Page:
Three other strong, cheap, and easily obtained acids are contained in this group)—hydrochloric, sulfuric, and nitric. The last two are dangerous to use and have no advantage in fossil use. Hydrochloric acid, also called muriatic acid, is an excellent solvent for any carbonate matrix, acting faster than organic acids though not as gently.
Hydrochloric acid should be diluted to about a 10 percent solution, or weaker, for fine work. Cold water should be used, because mixing acid and water creates enough heat to crack a glass dish. Always add the acid to the water. Remember the triple A: Always Add Acid. Acid is heavier than water and when poured into water will sink, mixing as it goes. It should be stored in a container made of glass, stone, or plastic—never one made of metal—and the tightly closed bottle should be kept away from metal objects. Vapors will escape from the tightest bottle and will rust nearby metal. Fumes from an opened bottle of acid are irritating, so the pouring should be done outdoors while standing upwind. Fossils placed in normal dilutions of acid can be fished out with the bare fingers; gloves or tongs are not necessary unless there are unhealed cuts on the fingers.
Hydrochloric acid is used to free fossils composed of quartz and pyrite. It is also used to free rare anhydrite fossils. Fossils replaced by silica, such as quartz, opal, agate, jasper, chert, or flint, are not uncommon, especially in some areas. If some fossils in a rock layer are silicified, most of them will usually be silicified. Some stone blocks contain enough calcium carbonate to cause them to dissolve or fall apart when treated with acid, and their delicately preserved fossils can be released in this way.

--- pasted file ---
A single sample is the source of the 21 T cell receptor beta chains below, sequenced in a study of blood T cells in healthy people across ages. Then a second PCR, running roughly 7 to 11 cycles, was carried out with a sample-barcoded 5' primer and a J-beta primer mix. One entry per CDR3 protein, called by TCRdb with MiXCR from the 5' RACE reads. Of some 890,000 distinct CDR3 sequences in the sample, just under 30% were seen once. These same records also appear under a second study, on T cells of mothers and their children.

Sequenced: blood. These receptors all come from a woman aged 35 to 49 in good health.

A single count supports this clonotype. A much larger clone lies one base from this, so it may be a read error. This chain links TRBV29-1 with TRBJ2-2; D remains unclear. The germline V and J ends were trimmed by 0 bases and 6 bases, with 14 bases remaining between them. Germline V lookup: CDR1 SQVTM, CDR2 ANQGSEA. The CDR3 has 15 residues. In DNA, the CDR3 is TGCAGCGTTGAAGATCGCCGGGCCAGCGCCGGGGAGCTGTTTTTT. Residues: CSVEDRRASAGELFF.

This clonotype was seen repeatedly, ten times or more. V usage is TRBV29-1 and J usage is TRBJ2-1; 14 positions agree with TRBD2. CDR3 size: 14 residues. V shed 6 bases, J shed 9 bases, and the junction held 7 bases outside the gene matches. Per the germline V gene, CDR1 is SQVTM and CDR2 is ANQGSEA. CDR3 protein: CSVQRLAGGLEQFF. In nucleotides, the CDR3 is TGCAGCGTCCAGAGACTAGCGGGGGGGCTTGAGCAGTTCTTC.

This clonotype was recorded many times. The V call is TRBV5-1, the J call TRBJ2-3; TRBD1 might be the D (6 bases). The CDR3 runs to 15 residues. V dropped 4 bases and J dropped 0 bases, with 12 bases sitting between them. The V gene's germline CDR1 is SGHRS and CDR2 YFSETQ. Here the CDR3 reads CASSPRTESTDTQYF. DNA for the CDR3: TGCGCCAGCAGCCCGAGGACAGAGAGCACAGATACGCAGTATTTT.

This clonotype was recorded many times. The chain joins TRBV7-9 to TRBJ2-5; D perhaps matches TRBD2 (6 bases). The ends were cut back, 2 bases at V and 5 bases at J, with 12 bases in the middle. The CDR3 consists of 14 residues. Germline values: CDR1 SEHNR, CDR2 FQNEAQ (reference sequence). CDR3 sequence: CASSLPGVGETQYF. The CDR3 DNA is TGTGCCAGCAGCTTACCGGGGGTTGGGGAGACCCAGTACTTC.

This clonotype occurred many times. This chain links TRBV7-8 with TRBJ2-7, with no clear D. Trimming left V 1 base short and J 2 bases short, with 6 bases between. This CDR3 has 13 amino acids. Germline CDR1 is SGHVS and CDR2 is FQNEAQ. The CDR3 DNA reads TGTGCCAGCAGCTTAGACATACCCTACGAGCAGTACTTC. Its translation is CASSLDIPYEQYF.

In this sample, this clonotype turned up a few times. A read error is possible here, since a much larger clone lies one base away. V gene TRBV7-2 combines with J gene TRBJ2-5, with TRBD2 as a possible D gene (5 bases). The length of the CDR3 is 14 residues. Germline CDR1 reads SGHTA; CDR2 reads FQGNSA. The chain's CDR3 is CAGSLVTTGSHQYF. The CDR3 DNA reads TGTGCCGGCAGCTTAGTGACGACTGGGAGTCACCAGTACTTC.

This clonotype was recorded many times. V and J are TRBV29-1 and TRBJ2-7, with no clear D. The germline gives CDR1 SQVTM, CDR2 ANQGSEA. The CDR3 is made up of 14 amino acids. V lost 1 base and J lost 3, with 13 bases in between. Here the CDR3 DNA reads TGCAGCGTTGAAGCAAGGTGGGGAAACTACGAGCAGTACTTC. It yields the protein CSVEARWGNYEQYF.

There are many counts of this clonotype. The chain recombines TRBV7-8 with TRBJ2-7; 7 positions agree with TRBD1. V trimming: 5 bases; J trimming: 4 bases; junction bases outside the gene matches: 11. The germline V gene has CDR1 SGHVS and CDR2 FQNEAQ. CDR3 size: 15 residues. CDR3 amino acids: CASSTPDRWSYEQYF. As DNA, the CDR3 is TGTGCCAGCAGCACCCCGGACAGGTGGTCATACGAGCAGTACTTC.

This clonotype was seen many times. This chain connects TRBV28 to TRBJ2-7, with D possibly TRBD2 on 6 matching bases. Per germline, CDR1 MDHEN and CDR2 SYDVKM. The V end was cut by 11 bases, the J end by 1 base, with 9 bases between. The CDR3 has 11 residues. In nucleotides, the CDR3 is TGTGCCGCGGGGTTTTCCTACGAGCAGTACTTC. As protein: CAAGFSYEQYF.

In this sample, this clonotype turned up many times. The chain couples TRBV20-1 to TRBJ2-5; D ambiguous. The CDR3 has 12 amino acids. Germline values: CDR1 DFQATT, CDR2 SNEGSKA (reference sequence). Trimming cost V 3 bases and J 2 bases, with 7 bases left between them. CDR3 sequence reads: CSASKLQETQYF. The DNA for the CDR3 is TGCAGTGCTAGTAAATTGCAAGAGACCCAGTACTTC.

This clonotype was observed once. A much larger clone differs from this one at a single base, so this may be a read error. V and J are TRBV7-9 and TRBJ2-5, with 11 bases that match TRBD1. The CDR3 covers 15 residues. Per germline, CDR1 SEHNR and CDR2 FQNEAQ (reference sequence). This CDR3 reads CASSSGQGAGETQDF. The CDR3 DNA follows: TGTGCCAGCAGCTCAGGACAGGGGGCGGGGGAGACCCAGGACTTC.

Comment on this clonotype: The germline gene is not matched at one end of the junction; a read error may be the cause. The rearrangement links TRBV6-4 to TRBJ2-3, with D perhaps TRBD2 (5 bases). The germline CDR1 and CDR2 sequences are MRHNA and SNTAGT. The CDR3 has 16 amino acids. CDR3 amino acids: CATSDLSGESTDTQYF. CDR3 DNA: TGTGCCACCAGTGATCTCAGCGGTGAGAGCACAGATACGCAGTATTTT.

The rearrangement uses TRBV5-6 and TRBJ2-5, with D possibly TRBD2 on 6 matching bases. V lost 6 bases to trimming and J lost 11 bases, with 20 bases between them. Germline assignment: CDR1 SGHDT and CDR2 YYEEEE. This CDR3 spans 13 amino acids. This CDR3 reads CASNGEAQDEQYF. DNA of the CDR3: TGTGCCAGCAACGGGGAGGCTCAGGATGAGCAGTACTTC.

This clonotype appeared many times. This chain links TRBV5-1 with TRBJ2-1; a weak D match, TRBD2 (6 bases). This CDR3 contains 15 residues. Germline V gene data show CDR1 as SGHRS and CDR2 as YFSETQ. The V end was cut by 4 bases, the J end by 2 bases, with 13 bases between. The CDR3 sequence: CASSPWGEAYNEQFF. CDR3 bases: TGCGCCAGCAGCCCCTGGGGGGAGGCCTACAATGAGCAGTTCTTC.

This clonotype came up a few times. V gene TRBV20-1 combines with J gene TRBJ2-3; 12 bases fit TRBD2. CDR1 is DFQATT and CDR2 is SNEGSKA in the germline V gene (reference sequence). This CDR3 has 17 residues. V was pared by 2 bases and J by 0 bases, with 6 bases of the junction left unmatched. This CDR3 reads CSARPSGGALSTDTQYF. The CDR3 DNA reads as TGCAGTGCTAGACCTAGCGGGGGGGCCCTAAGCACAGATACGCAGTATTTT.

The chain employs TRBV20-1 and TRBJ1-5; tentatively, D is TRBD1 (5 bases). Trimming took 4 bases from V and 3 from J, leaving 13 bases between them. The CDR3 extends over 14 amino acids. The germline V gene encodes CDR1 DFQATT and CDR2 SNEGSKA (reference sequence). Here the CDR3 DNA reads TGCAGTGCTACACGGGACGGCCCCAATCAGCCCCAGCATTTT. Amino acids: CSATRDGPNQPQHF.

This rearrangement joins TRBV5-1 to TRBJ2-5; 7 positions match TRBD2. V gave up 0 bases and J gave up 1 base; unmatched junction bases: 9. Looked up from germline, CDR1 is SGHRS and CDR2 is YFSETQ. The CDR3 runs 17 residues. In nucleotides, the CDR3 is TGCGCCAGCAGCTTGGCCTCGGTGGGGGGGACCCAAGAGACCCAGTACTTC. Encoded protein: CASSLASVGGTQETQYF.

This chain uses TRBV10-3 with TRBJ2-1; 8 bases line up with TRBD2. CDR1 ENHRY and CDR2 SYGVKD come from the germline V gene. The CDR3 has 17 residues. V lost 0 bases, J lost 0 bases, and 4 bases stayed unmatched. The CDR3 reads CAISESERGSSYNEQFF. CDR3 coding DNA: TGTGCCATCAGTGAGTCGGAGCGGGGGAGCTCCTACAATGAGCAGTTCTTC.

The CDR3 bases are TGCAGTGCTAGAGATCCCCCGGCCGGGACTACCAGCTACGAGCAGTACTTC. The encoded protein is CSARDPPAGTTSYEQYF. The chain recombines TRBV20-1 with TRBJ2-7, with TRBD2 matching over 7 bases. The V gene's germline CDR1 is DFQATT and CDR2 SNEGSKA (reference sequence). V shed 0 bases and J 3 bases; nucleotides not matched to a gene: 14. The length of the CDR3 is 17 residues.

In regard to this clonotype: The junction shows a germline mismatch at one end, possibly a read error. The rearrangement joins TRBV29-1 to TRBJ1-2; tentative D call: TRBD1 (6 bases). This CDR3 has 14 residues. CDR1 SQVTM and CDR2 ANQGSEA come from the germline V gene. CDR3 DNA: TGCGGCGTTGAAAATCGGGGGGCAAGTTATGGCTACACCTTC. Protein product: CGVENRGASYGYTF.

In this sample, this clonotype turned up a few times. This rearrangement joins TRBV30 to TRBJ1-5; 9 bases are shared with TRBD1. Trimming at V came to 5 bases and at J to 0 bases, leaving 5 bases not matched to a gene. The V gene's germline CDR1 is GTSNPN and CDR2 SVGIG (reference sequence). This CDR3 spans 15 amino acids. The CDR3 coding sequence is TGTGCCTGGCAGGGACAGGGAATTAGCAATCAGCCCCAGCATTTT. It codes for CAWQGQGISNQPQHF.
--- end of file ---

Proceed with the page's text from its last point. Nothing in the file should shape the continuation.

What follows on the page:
Natural weathering of limestones and limy shales that contain silica fossils will free the fossils, but it may take years to free a small brachio-pod. During this parturition the fossil is exposed to freezing, thawing, heating, cooling, miniature landslides, and perhaps the misplaced foot of an animal. When it is finally free it is little more than dust. This is one case in which rapid weathering by man is better than the patience of nature.
A classic locale for silicified fossils is in the Glass Mountains of Texas, where a layer of Permian limestone contains ornate brachiopods in perfect preservation. Many of these brachiopods possess delicate spines projecting several inches from their small shells. These are invariably broken off when the fossils weather from rock layers. Blocks of this Glass Mountain limestone, taken back to the laboratory, placed in glass aquariums, and covered with acid, will in some weeks or months be reduced to a mound of magnificent fossils, perfectly cleaned and so delicate that they often collapse of their own weight when the water is drained away. A 180-pound block of this stone, when dissolved, was found to contain 10,000 brachio-pods, an average of nearly 55 a pound, as well as other fossils. Large blocks are favored for this treatment, as they are more likely to contain large undamaged specimens. Such giant pieces are beyond the capacities of the amateur fossil collector, but pieces of a pound or so should produce fine results for him.
Another classic locale for silicified fossils is in the Ordovician of Virginia, where acid dissolution of blocks of limestone has released trilobites, particularly juvenile forms never before found.
An easy way to learn whether loose fossils found in an outcrop are silicified is to break off a corner of one and scrape this corner against a coin. If it digs into the metal easily and leaves a distinct gouge, it is silici-fied. If it doesn't make a good scratch, it is probably calcified. Often a weathered fossil, even if silicified, will wear a thin coat of limestone that will fizz and give a false signal in acid.